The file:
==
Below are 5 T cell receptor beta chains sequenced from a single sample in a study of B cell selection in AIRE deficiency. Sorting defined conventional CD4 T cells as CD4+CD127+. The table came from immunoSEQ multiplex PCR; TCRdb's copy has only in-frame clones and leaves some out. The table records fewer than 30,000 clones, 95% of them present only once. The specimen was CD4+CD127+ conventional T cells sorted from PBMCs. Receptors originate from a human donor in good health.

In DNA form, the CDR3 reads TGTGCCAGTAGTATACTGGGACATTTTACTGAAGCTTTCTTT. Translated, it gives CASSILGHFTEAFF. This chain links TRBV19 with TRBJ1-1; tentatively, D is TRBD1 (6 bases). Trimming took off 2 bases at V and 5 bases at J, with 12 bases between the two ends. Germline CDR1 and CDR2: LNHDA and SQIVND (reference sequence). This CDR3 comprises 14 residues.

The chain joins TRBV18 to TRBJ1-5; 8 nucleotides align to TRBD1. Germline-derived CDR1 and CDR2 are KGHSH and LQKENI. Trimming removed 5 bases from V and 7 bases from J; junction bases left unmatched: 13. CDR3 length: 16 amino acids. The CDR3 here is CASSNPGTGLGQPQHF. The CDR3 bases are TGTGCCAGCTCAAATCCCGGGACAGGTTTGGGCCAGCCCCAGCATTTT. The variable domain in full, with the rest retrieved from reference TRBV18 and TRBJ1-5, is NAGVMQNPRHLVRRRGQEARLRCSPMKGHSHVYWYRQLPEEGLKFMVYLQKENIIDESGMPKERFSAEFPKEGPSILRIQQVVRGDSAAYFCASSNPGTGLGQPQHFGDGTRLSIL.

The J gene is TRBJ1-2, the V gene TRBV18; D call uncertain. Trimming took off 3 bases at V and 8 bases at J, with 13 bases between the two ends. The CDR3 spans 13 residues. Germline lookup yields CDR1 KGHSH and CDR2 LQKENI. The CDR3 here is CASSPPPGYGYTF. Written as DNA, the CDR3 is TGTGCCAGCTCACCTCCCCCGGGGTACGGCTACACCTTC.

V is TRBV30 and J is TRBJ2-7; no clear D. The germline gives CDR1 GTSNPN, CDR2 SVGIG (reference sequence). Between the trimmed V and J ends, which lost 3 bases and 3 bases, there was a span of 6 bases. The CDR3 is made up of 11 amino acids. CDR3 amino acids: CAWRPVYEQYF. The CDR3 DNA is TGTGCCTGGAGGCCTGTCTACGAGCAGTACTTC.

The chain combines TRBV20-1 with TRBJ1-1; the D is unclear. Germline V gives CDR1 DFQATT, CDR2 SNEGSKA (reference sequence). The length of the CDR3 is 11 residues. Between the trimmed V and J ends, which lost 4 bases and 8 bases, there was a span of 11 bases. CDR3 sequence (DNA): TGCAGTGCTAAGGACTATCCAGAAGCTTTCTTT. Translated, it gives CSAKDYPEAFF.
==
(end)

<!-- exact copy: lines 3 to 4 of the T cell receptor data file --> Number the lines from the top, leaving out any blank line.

The chain joins TRBV18 to TRBJ1-5; 8 nucleotides align to TRBD1. Germline-derived CDR1 and CDR2 are KGHSH and LQKENI. Trimming removed 5 bases from V and 7 bases from J; junction bases left unmatched: 13. CDR3 length: 16 amino acids. The CDR3 here is CASSNPGTGLGQPQHF. The CDR3 bases are TGTGCCAGCTCAAATCCCGGGACAGGTTTGGGCCAGCCCCAGCATTTT. The variable domain in full, with the rest retrieved from reference TRBV18 and TRBJ1-5, is NAGVMQNPRHLVRRRGQEARLRCSPMKGHSHVYWYRQLPEEGLKFMVYLQKENIIDESGMPKERFSAEFPKEGPSILRIQQVVRGDSAAYFCASSNPGTGLGQPQHFGDGTRLSIL.

The J gene is TRBJ1-2, the V gene TRBV18; D call uncertain. Trimming took off 3 bases at V and 8 bases at J, with 13 bases between the two ends. The CDR3 spans 13 residues. Germline lookup yields CDR1 KGHSH and CDR2 LQKENI. The CDR3 here is CASSPPPGYGYTF. Written as DNA, the CDR3 is TGTGCCAGCTCACCTCCCCCGGGGTACGGCTACACCTTC.